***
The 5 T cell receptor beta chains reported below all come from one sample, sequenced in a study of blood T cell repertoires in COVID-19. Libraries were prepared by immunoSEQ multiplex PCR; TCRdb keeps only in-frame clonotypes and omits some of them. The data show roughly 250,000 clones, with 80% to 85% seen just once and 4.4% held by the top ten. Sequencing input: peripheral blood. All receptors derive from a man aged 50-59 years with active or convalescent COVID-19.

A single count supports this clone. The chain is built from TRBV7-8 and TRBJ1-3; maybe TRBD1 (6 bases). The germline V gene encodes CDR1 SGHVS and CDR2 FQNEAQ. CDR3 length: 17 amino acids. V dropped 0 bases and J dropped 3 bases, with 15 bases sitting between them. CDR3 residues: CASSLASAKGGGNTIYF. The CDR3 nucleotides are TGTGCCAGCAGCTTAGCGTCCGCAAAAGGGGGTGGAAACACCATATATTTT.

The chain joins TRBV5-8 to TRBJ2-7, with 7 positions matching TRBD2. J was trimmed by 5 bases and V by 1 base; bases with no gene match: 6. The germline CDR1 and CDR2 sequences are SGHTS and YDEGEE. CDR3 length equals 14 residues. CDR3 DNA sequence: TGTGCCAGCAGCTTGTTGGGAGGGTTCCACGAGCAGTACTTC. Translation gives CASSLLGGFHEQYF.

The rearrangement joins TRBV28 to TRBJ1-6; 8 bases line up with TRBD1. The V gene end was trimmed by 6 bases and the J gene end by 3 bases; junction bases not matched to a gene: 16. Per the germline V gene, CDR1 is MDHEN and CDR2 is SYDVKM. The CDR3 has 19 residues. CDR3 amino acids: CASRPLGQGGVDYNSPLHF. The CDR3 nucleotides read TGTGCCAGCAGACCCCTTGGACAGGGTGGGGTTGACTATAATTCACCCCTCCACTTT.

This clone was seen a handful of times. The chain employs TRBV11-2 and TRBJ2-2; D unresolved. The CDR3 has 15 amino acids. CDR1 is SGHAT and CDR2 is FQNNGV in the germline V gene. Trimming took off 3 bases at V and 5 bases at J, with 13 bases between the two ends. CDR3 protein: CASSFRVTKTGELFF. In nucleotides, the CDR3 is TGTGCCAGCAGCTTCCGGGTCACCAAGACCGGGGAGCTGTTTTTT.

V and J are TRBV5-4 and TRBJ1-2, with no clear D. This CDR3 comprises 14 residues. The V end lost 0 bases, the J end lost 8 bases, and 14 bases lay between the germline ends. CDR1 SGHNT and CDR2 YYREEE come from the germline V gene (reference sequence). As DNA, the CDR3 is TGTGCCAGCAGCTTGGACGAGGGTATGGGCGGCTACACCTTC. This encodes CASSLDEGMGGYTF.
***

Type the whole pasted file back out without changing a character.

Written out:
The 5 T cell receptor beta chains reported below all come from one sample, sequenced in a study of blood T cell repertoires in COVID-19. Libraries were prepared by immunoSEQ multiplex PCR; TCRdb keeps only in-frame clonotypes and omits some of them. The data show roughly 250,000 clones, with 80% to 85% seen just once and 4.4% held by the top ten. Sequencing input: peripheral blood. All receptors derive from a man aged 50-59 years with active or convalescent COVID-19.

A single count supports this clone. The chain is built from TRBV7-8 and TRBJ1-3; maybe TRBD1 (6 bases). The germline V gene encodes CDR1 SGHVS and CDR2 FQNEAQ. CDR3 length: 17 amino acids. V dropped 0 bases and J dropped 3 bases, with 15 bases sitting between them. CDR3 residues: CASSLASAKGGGNTIYF. The CDR3 nucleotides are TGTGCCAGCAGCTTAGCGTCCGCAAAAGGGGGTGGAAACACCATATATTTT.

The chain joins TRBV5-8 to TRBJ2-7, with 7 positions matching TRBD2. J was trimmed by 5 bases and V by 1 base; bases with no gene match: 6. The germline CDR1 and CDR2 sequences are SGHTS and YDEGEE. CDR3 length equals 14 residues. CDR3 DNA sequence: TGTGCCAGCAGCTTGTTGGGAGGGTTCCACGAGCAGTACTTC. Translation gives CASSLLGGFHEQYF.

The rearrangement joins TRBV28 to TRBJ1-6; 8 bases line up with TRBD1. The V gene end was trimmed by 6 bases and the J gene end by 3 bases; junction bases not matched to a gene: 16. Per the germline V gene, CDR1 is MDHEN and CDR2 is SYDVKM. The CDR3 has 19 residues. CDR3 amino acids: CASRPLGQGGVDYNSPLHF. The CDR3 nucleotides read TGTGCCAGCAGACCCCTTGGACAGGGTGGGGTTGACTATAATTCACCCCTCCACTTT.

This clone was seen a handful of times. The chain employs TRBV11-2 and TRBJ2-2; D unresolved. The CDR3 has 15 amino acids. CDR1 is SGHAT and CDR2 is FQNNGV in the germline V gene. Trimming took off 3 bases at V and 5 bases at J, with 13 bases between the two ends. CDR3 protein: CASSFRVTKTGELFF. In nucleotides, the CDR3 is TGTGCCAGCAGCTTCCGGGTCACCAAGACCGGGGAGCTGTTTTTT.

V and J are TRBV5-4 and TRBJ1-2, with no clear D. This CDR3 comprises 14 residues. The V end lost 0 bases, the J end lost 8 bases, and 14 bases lay between the germline ends. CDR1 SGHNT and CDR2 YYREEE come from the germline V gene (reference sequence). As DNA, the CDR3 is TGTGCCAGCAGCTTGGACGAGGGTATGGGCGGCTACACCTTC. This encodes CASSLDEGMGGYTF.